Mozambique is one of Africa’s most attractive markets yet still off the radar for many Western investors. But since the discovery of the world 4th biggest natural gas reserves deposits as well as the increasing exploitation of Africa’s second biggest coal reserves, that could potentially change rapidly. AT Kearney ranked it the Africa’s 9th most attractive retail market in 2014 and according to EY, Mozambique has had the greatest increase in FDI in all of Africa except for Kenya, with a 32% increase. Also according to Ventures Africa Magazine, the country will maintain sub-Saharan Africa’s second fastest growth rates (after Malawi) between now and 2017.
So what does all this mean for the entrepreneurs on the ground? And are local investors, government entities, donors and other stakeholders leveraging this opportunity to grow an ecosystem? Who are the main government supporters for the entrepreneurial ecosystem?
This is cross-cutting. However, one government entity consolidating and coordinating support resources for start-ups and other small businesses is the IPEME. Through IPEME, local businesses can get access to training, micro-credit, and to a lesser extent, business linkages, such as delegations and missions. While not comprehensive, it’s a good starting point to connect to the ecosystem. IPEME also collaborates with the Ministry of Education and Ministry of Technology for some of the relevant entrepreneurial and workforce development programming.
Are there any Incubators or Accelerators active in Mozambique?
This wave is just starting to gain momentum in Mozambique but is getting lots of interest and support, including from government. There are only a few;
IdeiaLab is an ‘entrepreneurship lab’ promoting entrepreneurship and innovation, focused on growth entrepreneurs and using a participative approach.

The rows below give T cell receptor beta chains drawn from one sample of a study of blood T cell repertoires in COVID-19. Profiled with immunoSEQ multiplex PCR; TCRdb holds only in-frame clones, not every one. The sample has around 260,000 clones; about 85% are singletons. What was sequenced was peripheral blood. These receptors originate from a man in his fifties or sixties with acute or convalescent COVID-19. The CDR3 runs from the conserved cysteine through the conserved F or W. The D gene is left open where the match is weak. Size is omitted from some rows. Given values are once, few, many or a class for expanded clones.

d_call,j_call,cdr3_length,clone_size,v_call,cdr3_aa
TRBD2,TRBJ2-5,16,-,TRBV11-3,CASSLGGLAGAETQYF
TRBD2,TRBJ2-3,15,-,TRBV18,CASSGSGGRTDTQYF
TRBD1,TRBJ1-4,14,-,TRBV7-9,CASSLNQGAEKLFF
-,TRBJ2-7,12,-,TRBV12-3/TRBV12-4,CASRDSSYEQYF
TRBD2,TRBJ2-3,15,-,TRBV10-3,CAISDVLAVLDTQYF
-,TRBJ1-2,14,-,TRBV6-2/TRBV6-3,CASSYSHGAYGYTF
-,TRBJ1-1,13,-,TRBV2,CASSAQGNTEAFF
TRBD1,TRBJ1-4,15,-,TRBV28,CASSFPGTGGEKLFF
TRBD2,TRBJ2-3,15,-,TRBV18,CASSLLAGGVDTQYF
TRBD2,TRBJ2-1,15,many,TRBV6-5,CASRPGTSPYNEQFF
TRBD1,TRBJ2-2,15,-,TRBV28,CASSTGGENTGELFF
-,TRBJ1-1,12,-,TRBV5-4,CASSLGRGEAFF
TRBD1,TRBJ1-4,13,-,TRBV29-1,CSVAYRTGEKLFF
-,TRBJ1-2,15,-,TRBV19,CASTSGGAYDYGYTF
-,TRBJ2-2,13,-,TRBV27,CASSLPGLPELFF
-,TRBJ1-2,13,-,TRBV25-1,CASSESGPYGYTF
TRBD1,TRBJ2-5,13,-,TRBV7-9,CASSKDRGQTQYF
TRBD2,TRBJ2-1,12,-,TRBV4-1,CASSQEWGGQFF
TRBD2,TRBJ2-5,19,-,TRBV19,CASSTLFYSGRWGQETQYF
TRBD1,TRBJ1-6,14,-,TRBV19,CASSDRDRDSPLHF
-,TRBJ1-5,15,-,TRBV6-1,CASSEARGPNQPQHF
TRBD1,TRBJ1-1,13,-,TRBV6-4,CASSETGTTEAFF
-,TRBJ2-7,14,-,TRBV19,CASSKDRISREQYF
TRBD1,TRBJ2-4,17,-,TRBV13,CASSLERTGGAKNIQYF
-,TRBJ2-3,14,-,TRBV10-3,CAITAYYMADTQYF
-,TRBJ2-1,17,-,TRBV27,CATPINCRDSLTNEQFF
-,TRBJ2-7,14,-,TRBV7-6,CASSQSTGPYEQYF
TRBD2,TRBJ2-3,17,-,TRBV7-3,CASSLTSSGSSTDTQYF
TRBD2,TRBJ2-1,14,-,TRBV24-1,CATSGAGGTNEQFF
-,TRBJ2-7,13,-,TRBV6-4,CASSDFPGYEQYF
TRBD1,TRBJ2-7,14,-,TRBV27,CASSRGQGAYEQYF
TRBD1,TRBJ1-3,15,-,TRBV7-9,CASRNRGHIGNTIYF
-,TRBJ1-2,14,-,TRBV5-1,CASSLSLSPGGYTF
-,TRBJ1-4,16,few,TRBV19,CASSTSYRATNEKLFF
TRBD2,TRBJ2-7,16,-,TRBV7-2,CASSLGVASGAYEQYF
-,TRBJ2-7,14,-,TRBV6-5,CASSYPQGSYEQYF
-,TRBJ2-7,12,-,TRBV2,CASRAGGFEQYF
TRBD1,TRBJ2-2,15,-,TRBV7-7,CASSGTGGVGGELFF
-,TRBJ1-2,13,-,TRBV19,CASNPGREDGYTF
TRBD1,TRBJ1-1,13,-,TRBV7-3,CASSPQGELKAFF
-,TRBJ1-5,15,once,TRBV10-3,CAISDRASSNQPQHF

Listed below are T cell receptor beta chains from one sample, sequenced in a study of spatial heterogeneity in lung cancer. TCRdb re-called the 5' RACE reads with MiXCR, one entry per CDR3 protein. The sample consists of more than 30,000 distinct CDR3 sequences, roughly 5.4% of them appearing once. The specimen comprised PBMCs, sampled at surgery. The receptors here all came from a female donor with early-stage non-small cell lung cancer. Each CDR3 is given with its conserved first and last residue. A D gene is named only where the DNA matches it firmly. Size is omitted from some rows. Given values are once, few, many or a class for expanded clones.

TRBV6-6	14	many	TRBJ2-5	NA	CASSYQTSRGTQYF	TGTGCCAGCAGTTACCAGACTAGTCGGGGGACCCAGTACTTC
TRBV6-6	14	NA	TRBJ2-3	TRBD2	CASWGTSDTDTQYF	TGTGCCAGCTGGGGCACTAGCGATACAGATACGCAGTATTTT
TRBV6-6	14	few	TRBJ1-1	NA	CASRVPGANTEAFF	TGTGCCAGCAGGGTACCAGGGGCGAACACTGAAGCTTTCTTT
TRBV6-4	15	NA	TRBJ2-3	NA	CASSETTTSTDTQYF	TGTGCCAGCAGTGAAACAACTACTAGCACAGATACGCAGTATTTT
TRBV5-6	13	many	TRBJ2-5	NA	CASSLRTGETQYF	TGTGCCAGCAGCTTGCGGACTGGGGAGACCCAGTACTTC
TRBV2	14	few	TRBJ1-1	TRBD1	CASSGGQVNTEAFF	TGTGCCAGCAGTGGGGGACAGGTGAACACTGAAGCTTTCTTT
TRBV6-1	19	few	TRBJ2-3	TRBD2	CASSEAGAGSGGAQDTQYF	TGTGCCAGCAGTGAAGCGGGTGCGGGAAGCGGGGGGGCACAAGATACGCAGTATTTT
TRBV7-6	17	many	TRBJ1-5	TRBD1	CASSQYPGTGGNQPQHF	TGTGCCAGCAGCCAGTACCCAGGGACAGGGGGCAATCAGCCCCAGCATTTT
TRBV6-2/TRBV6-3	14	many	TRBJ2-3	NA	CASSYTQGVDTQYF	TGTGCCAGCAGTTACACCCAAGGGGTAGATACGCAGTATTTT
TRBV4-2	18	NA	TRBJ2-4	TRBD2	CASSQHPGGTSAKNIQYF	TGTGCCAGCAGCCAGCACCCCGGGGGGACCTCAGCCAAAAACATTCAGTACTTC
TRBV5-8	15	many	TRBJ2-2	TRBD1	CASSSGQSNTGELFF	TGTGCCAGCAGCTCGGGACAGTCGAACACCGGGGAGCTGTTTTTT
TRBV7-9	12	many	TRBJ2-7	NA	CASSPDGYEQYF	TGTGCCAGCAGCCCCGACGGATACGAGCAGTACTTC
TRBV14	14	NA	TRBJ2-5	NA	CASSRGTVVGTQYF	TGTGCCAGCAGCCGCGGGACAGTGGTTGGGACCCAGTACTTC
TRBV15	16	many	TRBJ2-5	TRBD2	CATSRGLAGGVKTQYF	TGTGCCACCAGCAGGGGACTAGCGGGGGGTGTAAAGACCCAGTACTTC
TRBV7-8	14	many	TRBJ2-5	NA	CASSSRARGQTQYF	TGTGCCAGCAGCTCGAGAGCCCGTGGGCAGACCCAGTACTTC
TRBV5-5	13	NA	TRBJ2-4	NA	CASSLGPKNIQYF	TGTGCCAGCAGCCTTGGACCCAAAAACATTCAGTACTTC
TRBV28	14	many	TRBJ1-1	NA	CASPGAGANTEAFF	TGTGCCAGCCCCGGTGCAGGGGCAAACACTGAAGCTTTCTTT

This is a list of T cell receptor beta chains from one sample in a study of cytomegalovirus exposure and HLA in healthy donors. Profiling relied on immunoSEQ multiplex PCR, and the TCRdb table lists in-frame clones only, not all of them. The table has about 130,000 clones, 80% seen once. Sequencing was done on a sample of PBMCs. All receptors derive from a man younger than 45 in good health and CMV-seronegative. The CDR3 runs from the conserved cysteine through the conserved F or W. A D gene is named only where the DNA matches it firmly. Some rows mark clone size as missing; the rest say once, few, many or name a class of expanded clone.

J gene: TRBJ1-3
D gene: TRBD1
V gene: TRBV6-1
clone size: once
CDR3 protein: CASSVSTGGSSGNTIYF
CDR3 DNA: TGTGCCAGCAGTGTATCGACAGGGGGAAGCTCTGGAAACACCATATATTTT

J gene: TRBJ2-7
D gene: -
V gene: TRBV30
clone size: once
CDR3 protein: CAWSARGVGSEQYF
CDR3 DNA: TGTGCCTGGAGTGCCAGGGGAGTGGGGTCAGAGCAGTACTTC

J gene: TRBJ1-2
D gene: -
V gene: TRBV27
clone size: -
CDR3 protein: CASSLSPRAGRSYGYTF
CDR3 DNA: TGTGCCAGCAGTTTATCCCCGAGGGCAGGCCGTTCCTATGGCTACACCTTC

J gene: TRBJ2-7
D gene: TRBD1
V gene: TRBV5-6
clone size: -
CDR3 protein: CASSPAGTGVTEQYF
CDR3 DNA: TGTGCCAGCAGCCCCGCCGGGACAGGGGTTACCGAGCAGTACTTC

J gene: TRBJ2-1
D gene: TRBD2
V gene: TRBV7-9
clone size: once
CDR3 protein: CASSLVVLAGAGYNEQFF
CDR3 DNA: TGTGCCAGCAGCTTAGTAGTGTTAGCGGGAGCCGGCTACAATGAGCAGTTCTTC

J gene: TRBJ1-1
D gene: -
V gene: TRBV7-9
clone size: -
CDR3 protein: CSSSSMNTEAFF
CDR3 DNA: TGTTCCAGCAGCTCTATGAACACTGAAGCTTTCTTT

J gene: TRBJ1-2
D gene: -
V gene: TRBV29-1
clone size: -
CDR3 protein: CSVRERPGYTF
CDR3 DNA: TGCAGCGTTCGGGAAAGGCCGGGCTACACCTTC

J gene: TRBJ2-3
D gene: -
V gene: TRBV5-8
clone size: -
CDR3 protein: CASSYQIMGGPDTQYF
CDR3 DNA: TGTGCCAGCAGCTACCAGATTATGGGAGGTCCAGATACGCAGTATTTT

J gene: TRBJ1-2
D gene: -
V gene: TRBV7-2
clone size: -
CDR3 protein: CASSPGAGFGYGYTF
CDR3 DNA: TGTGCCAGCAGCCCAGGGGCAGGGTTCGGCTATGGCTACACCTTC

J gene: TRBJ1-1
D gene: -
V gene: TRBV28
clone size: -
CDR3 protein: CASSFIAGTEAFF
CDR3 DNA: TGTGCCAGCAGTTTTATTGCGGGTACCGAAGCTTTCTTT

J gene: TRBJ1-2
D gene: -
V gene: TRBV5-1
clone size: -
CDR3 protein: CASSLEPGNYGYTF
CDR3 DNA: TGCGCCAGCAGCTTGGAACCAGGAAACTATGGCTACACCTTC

As of Sept. 2013, RLabs was launching its first Mozambican outpost, with support from the Ministry of Technology and the Finnish Government. It is not in Maputo however- it’s in Lionde, one of the Millennium villages, about 2 hours from the capital.
Maputo Living Labs was founded in 2011 and provides both IT training and incubation of IT solutions in response to local business needs.
Are there local VC funds or angel investors actively investing in local entrepreneurs?
While international investors are pouring into Mozambique, local venture capital or angel networks are still very nascent. The culture of angel investing and funding start-ups in Mozambique just was never there before.At the same time, there was a shortage of innovative ideas, which has a bit to do with our universities and education system.
Within tertiary education, people traditionally studied social sciences, so weren’t cut out for the kind of high-tech, high-growth businesses backed by VCs. However, the past 5 years, the labor market has been driven by the extractive industry, with a massive demand for every kind of labor. This has actually changed the tertiary institutions and the students, all of whom are increasingly shifting towards the sciences. This may be truly catalytic in the medium term.
On that note, there is also a science industrial zone that is reportedly being developed around Maputo. And government has recently structured a donor-supported 7 mm meticais fund for start-ups. At the same time, now that this wealth of resources has been discovered, there is space for us to begin bridging and building up all kinds of local financing and business support measures- why not? The resources are there. Plus, we’ve got this growing and giant number of corporations willing to enter into partnerships with local institutions to begin capitalizing our entrepreneurial ecosystem.
What’s the perspective of the Mozambican entrepreneur in the midst of this ecosystem- in his view, what are the greatest challenges and greatest opportunities?
In terms of opportunities, this is a unique moment for Mozambican entrepreneurs. Historically, the country has relied a lot on donor funding with non-nationally owned models. Today there are corporate investors, like Anadarko, Mozal, forming initiatives and syndicates, to finance train and support SMEs and start-ups. For example, Anadarko’s initiative is in collaboration with a university and IPEME. It’s true that it’s the extractive sector that’s the driving force, the main attraction but it spills into the entire value chain- including training, construction, finance, technology, and manufacturing.
As far as challenges, the greatest challenges are skills development. We are still working on the necessary paradigm shift in the universities so that graduates have the STEM skills and critical thinking capability. Also, the other hurdle is bolstering our quality standards, especially for manufacturing. So now there is a bold opportunity for Mozambican entrepreneurs, it’s truly a unique moment for us.